The project of rigidly correlating consciousness with brain states has met with many refutations. But I have never heard of one that refers to one of the simplest physical facts about consciousness.
No matter how defined, we have no examples of "consciousness" that did not arise out of the generational horizon of sexual reproduction, fertilization, gestation, and birth. Moreover, the most fundamental operations of consciousness seek to return it to this cellular continuum, the only space in which it can be preserved against entropy.
Yet in attempting a material monism or what is called a "physicalist" modeling of consciousness and brain states, the "model" is invariably isolated or "lifted out" of this physical continuum. This itself smacks of the very Cartesian dualism the physical models wish to avoid.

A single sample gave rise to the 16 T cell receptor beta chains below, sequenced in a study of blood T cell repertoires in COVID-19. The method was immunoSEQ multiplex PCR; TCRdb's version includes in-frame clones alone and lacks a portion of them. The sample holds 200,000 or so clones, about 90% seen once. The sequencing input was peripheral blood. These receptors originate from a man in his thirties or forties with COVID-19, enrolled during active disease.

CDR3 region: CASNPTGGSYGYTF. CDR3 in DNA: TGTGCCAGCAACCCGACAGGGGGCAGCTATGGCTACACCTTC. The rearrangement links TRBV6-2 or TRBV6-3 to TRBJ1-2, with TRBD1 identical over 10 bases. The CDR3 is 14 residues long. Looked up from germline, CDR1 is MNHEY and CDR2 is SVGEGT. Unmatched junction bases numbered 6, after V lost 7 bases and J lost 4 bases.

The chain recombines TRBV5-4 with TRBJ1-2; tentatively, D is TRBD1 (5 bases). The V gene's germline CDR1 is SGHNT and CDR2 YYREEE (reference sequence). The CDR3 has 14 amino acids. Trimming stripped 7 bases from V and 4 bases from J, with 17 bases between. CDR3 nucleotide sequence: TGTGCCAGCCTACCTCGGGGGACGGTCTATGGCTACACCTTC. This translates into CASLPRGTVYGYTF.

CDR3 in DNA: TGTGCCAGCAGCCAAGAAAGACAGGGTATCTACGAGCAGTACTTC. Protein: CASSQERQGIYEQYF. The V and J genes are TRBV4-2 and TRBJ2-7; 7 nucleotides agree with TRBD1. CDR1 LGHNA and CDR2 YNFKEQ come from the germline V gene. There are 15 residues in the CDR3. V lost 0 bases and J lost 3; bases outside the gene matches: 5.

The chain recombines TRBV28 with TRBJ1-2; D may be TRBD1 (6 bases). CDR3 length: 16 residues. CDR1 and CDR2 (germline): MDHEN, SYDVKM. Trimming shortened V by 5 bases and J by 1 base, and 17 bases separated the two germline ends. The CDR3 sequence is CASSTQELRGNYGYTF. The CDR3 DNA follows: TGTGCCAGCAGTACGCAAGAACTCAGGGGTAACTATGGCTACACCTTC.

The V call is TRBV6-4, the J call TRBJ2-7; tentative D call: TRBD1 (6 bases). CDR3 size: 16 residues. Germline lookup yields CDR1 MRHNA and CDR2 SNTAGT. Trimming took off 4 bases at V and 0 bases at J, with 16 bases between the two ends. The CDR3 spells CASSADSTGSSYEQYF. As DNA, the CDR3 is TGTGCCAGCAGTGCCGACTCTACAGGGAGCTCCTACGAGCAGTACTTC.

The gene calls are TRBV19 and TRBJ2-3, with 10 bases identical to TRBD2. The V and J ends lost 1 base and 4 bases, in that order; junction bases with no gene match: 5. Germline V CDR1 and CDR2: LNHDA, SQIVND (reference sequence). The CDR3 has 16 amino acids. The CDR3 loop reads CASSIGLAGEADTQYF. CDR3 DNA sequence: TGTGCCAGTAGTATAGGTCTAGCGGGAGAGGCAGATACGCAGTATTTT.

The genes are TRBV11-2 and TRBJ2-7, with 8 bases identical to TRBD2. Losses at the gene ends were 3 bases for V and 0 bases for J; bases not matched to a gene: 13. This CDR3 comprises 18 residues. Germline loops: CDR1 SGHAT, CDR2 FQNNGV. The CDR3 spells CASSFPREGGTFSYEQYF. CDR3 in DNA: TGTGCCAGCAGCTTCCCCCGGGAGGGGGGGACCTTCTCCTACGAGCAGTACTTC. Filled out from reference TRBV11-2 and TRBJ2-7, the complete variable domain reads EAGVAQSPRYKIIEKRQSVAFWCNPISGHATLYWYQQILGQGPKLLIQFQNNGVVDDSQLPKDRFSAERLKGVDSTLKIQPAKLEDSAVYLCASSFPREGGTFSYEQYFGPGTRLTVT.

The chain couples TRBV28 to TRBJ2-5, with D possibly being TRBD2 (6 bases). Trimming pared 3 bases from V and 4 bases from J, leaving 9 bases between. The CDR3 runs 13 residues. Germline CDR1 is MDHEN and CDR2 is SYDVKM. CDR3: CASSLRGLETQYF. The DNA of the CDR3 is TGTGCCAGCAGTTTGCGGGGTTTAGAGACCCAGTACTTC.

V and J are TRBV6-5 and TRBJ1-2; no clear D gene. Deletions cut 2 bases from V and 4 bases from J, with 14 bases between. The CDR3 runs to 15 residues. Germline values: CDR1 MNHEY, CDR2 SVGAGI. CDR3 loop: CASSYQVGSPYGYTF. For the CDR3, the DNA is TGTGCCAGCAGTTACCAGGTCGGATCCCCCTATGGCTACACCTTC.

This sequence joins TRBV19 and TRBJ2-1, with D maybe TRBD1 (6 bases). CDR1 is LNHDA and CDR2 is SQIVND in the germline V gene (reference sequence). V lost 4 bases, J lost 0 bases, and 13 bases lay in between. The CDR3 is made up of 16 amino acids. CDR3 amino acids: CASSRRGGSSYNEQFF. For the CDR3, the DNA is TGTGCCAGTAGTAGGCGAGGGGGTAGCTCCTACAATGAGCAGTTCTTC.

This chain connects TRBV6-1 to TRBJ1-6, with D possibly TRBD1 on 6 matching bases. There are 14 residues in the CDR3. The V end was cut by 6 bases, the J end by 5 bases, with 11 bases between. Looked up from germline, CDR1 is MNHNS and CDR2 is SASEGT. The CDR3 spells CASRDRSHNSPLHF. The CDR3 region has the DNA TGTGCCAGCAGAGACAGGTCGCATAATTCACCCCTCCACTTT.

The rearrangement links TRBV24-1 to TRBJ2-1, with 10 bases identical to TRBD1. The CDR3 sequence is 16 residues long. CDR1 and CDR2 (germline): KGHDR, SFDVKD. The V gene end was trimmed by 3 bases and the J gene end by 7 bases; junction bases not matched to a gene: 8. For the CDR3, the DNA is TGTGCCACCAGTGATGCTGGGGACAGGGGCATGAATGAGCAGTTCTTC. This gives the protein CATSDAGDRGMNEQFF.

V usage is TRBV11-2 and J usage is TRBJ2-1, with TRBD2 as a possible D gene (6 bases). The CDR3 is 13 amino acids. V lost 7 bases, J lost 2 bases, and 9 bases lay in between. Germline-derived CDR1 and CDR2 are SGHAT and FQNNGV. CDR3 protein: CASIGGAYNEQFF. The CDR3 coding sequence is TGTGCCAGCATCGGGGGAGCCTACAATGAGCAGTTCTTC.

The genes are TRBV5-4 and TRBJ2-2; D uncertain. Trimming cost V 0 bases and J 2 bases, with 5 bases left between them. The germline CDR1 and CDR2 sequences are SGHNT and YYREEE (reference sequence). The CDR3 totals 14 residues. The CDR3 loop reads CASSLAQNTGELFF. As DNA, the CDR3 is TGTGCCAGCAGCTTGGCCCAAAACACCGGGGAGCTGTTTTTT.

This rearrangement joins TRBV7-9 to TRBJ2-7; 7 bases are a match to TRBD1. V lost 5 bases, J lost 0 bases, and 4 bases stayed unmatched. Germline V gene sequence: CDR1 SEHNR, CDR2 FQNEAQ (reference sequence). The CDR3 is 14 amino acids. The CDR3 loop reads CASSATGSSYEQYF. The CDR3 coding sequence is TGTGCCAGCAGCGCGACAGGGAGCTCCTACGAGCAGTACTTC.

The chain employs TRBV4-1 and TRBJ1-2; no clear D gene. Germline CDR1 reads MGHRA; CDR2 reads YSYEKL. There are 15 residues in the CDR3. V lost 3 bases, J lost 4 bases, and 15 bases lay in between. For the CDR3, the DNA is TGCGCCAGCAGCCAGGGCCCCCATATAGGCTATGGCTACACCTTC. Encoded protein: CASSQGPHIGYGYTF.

Shouldn't any definition of "consciousness" entail the necessity of its own reproduction and cellular preservation? In failing to do so, are "brain state" theories actually dualist? Is this inseparability from a cellular continuum, in itself, a defensible argument against mind-brain reductions?
(And, if I may add, is there some clearer way in the mind-body literature to sort out what I'm trying to ask? I am always scandalized by the absence of the sexual continuum in philosophy, but never sure how to insert it into arguments, hence the "feminism" tag.)